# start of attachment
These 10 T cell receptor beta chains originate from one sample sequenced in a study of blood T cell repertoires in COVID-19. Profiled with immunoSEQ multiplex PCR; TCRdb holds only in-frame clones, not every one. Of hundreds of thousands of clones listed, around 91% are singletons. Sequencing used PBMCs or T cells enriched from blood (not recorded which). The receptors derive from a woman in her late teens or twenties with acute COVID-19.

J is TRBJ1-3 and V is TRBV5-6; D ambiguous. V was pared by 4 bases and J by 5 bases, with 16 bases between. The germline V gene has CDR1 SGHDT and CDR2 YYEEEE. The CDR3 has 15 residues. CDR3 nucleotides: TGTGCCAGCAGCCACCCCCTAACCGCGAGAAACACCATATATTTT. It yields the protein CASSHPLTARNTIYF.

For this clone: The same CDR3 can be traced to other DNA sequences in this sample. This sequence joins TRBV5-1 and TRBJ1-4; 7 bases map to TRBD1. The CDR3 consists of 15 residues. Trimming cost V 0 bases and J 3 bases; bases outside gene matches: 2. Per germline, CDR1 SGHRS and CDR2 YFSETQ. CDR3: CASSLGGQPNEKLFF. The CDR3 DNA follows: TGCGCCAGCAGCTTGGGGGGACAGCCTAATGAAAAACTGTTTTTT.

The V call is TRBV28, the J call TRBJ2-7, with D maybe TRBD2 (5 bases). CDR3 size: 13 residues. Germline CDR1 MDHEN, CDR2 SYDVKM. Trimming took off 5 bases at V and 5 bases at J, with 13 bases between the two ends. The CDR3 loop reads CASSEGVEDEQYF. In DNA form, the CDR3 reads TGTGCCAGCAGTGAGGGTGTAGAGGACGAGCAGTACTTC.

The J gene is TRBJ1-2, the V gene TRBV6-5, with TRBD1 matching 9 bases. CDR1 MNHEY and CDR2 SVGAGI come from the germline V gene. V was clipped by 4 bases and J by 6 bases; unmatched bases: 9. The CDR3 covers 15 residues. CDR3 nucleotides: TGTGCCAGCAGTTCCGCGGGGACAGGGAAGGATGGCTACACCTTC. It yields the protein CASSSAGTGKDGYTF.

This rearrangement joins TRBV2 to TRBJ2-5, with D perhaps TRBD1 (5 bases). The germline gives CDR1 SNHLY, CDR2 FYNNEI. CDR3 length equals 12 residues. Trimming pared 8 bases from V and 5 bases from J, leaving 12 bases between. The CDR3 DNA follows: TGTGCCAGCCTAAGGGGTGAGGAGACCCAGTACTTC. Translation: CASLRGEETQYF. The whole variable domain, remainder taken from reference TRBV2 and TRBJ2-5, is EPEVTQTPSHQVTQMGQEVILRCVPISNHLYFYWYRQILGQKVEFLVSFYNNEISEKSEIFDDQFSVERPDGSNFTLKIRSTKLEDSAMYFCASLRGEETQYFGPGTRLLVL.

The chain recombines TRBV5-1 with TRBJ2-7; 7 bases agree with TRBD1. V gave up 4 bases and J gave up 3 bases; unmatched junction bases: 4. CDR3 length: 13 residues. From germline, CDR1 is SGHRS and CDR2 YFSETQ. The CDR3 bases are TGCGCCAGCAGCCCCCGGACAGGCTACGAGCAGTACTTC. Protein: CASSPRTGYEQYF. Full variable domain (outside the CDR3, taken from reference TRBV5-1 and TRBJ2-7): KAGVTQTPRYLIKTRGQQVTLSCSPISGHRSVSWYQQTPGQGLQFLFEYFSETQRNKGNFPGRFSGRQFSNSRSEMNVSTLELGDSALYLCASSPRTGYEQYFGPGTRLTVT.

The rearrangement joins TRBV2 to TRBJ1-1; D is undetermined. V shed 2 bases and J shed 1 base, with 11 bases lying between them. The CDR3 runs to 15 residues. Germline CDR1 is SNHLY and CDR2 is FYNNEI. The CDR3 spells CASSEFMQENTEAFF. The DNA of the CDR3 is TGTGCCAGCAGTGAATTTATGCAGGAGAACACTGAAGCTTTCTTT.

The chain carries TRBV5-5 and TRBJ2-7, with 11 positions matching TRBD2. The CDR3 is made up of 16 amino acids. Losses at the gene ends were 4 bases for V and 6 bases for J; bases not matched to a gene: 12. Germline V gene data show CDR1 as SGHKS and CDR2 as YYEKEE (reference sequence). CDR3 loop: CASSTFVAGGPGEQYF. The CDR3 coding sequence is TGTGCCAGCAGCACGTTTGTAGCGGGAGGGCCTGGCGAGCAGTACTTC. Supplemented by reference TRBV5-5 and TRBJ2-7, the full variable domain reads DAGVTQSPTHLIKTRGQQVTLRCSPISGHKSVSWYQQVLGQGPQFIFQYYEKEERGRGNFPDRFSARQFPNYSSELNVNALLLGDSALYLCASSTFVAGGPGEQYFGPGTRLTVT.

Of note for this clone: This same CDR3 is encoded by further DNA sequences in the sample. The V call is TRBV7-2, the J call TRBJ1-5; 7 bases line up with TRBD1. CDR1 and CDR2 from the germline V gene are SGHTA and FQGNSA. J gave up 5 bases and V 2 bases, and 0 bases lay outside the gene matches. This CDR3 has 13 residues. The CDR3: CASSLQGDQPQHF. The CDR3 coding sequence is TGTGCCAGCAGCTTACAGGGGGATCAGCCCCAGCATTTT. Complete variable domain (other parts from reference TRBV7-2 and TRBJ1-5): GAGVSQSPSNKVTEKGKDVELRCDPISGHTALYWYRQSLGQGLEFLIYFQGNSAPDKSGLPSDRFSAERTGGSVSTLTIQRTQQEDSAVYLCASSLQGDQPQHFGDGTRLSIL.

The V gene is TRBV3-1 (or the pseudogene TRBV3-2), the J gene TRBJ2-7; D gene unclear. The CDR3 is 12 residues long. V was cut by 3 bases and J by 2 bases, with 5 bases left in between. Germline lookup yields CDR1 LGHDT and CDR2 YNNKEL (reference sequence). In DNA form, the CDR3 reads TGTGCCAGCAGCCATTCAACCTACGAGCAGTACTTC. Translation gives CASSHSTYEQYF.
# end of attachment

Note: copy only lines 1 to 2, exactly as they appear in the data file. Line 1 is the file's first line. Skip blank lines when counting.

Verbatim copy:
These 10 T cell receptor beta chains originate from one sample sequenced in a study of blood T cell repertoires in COVID-19. Profiled with immunoSEQ multiplex PCR; TCRdb holds only in-frame clones, not every one. Of hundreds of thousands of clones listed, around 91% are singletons. Sequencing used PBMCs or T cells enriched from blood (not recorded which). The receptors derive from a woman in her late teens or twenties with acute COVID-19.

J is TRBJ1-3 and V is TRBV5-6; D ambiguous. V was pared by 4 bases and J by 5 bases, with 16 bases between. The germline V gene has CDR1 SGHDT and CDR2 YYEEEE. The CDR3 has 15 residues. CDR3 nucleotides: TGTGCCAGCAGCCACCCCCTAACCGCGAGAAACACCATATATTTT. It yields the protein CASSHPLTARNTIYF.